Tuesday, November 21, 2006

Grateful Author Story #7: Naive Newbie

Judy Larsen just came across Bev Marshall's moving tale and wrote me, "She's one of the people I'm incredibly grateful to, one who has helped this first-time author." Judy shares this gratitude story for 2006:

My first novel, ALL THE NUMBERS, was published in July by Ballantine/Random House. I owe so many gracious, generous people for stepping in and helping this to happen.

First, in the summer of 2004, I went to a summer workshop at The University of Iowa. I'd been working on this manuscript for 5 years (while teaching full-time and raising my two sons). I wanted to see how my book fared in a bigger forum than the writing conferences I'd been attending in Missouri.

The man who led my particular workshop, Josh Kendall, was then an editor with Picador. At the end of the week, he offered to introduce me to some agents. He felt that my manuscript, while not something he would make an offer for, was good, and he wanted to help. He not only helped me with my query letter, but personally called several agents to tell them to expect my manuscript. Josh assured me that this might take several rounds, but he would help me every step of the way.

One of the agents I queried, Marly Rusoff, called me the day after she received it and said she wanted to represent me. I was so stunned (and so much of an amateur!), I stammered and told her I needed to think about it. What a complete idiot I was.

Marly was incredibly kind and patient, and gave me the names of several of her clients so I could call them as references. I had no idea how lucky I was to have her want to take me on as a client. We worked on the book for a few months and then Marly started submitting it.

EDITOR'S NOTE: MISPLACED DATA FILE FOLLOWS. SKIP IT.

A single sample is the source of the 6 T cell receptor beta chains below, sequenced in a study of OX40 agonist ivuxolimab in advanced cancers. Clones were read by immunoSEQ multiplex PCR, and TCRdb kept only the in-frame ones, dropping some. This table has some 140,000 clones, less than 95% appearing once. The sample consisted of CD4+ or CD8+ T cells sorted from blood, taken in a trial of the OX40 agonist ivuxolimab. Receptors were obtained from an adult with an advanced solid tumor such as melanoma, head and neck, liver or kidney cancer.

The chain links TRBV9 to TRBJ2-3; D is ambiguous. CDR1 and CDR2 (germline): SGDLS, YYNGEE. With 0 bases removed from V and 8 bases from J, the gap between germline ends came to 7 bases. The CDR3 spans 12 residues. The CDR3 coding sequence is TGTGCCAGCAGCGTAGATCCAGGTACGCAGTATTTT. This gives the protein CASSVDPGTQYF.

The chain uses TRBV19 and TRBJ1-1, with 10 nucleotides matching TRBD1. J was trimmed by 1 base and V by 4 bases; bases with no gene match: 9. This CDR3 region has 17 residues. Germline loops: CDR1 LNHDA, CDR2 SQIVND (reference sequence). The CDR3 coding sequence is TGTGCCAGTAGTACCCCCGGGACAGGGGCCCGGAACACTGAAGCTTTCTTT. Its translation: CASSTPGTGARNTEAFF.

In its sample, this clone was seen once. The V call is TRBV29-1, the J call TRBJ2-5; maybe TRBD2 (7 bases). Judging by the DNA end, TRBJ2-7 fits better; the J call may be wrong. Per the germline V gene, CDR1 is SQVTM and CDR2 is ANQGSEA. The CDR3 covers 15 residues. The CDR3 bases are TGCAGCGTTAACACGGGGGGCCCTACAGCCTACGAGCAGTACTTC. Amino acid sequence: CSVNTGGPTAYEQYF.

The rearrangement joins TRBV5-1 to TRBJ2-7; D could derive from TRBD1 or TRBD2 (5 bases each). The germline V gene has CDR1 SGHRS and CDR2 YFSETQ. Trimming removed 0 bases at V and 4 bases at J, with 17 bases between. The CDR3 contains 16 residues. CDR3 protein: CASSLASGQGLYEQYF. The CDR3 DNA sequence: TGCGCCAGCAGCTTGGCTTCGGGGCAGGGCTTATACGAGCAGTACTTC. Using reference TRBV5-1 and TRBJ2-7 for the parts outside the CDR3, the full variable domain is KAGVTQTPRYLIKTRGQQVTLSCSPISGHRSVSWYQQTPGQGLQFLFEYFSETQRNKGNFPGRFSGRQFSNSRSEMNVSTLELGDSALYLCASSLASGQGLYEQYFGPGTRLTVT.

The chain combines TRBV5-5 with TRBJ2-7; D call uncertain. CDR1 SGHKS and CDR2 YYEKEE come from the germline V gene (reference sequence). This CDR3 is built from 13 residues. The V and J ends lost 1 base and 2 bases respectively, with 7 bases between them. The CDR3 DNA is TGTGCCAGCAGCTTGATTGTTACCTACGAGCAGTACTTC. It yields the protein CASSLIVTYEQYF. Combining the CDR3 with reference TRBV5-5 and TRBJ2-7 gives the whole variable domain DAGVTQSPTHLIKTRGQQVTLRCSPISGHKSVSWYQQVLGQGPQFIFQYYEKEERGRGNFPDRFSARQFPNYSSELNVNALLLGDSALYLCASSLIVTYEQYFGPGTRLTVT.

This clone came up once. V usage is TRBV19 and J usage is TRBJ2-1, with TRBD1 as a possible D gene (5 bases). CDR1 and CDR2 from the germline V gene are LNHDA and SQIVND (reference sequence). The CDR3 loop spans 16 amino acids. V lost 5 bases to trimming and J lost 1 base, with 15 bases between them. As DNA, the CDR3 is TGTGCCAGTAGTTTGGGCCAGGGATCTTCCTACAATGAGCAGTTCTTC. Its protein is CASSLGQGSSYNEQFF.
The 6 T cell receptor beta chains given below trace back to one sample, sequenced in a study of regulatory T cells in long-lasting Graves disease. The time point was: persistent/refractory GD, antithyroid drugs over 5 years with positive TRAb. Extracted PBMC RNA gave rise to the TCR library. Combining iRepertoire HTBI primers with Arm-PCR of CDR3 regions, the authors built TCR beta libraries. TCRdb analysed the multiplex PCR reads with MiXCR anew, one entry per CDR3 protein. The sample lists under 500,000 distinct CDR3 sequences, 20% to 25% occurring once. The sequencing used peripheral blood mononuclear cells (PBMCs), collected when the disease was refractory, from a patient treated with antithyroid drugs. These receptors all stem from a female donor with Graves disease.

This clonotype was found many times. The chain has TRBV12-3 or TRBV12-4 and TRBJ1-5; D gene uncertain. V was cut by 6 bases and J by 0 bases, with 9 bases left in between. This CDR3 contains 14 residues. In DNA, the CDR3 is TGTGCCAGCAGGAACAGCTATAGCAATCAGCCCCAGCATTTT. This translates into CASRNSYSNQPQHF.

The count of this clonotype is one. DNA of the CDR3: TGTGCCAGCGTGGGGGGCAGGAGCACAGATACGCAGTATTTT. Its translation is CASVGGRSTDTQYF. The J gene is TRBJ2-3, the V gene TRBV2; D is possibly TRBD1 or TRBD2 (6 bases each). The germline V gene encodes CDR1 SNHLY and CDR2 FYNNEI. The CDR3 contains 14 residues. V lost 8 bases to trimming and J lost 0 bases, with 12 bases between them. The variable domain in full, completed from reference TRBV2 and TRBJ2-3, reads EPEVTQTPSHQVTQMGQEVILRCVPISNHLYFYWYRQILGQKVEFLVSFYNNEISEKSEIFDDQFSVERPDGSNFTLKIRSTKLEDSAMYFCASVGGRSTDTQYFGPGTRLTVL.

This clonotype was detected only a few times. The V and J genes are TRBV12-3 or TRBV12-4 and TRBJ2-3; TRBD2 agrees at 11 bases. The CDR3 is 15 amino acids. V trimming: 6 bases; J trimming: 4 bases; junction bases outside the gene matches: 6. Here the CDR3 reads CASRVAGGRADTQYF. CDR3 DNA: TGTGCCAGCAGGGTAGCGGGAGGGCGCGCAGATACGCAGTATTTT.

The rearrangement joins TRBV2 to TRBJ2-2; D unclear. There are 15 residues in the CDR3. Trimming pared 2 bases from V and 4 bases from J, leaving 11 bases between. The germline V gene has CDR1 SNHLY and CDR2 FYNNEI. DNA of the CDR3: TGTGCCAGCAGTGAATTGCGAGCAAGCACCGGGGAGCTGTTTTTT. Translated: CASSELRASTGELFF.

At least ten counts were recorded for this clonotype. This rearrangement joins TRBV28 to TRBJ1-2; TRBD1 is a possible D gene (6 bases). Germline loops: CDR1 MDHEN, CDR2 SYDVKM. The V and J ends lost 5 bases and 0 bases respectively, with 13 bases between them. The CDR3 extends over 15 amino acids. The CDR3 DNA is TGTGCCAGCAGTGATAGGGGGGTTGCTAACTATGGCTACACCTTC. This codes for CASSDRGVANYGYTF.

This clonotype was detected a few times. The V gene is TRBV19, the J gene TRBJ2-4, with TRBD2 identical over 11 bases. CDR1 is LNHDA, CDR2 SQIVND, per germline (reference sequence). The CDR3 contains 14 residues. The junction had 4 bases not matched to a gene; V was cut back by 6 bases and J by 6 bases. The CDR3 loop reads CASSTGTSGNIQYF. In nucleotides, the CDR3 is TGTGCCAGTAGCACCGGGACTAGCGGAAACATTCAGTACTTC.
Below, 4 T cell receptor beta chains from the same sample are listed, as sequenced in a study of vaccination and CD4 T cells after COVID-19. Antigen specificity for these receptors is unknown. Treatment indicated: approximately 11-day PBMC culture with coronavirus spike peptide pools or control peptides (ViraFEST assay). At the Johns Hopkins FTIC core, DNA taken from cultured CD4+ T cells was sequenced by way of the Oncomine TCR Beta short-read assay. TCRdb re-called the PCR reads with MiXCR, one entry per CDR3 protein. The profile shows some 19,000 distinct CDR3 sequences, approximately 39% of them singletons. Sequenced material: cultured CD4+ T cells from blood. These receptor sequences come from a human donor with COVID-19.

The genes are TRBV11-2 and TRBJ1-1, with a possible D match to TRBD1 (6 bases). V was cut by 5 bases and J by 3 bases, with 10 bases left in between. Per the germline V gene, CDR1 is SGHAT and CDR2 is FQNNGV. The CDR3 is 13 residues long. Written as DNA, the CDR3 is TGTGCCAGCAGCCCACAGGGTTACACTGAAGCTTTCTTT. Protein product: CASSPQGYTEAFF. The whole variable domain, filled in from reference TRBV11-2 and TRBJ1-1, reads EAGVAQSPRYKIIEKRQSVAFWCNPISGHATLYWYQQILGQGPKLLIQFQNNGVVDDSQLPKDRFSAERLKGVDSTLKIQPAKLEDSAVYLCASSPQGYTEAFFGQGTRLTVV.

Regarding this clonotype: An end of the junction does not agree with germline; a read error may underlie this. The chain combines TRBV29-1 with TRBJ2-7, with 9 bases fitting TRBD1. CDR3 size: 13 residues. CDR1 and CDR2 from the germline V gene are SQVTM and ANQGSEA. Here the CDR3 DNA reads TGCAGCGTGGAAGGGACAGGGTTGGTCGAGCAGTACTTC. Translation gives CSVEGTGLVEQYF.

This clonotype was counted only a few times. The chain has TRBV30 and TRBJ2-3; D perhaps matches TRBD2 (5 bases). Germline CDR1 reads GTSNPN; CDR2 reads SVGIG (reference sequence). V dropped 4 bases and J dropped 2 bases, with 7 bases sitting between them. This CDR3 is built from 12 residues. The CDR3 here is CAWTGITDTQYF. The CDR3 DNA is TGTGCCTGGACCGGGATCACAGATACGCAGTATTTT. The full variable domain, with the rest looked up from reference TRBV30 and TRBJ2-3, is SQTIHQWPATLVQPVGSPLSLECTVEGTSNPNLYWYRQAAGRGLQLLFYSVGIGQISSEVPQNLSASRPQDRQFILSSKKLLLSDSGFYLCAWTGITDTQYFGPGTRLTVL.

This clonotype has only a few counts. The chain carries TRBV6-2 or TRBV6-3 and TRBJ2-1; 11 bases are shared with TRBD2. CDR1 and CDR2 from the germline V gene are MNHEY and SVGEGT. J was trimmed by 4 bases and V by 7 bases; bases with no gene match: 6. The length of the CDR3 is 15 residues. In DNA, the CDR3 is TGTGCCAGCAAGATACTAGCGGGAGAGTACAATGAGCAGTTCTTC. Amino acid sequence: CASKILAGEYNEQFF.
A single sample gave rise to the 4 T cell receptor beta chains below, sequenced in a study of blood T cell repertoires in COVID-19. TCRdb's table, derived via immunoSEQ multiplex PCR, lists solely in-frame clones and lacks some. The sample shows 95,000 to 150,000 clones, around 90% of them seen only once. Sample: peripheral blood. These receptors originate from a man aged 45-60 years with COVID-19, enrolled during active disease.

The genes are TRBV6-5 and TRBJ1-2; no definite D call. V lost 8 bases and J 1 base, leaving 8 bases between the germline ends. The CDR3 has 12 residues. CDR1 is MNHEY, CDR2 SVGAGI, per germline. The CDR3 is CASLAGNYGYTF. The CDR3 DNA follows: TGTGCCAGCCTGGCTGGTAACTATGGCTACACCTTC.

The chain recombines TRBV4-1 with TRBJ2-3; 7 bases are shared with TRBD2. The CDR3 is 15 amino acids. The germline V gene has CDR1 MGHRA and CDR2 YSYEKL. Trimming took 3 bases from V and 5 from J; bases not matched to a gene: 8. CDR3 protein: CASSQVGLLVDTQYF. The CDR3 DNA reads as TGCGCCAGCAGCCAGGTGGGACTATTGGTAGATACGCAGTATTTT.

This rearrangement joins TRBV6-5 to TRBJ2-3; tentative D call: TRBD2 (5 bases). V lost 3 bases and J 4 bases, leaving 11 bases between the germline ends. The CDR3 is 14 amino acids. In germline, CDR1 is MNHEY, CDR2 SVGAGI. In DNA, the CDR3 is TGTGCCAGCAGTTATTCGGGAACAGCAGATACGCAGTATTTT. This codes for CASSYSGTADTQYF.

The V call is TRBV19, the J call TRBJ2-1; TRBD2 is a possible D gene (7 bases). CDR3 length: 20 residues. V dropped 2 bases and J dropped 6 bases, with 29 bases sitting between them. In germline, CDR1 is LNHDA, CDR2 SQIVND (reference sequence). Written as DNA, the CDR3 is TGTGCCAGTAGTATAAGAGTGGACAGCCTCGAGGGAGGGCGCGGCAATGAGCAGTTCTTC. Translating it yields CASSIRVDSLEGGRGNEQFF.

Within a month, Allison Dickens, then at Ballantine, made us an offer. Again, Marly talked me through the whole process. Then she suggested that we ask Bev Marshall if she'd be willing to do the author interview that Reader's Circle includes in all of their books. Bev graciously took the time to work with me on the interview, and in the process she became something of a mentor/big sister to me as I nervously awaited publication.

This past spring, I went to the Tennessee Williams New Orleans Literary Festival, which Bev helps run. It was the first time we met in person. I was attending, not presenting, but Bev and her husband went out of their way to introduce me to all the writers there, and the other organizers. For the first time I started to really feel like a writer.

I'm overwhelmed with the generosity of writers and those in the industry. I'd worried that when I left teaching to write full-time, I'd feel isolated. But what I've found is this wonderful community of writers who encourage each other, help one another, and learn from one another.

2 comments:

Kim Stagliano said...

What a lovely story! I couldn't agree more. The writing community I've found is full of kindred spirits. Happy Thanksgiving.

Kim

Carleen Brice said...

Judy, YOU'RE one of the people I'm very grateful for! I'm following in your Ballantine/RH shoes and being able to email you with questions has been greatly helpful!! You are certainly paying it forward with me, and I will do the same!

Thanks, Bella, for posting these stories!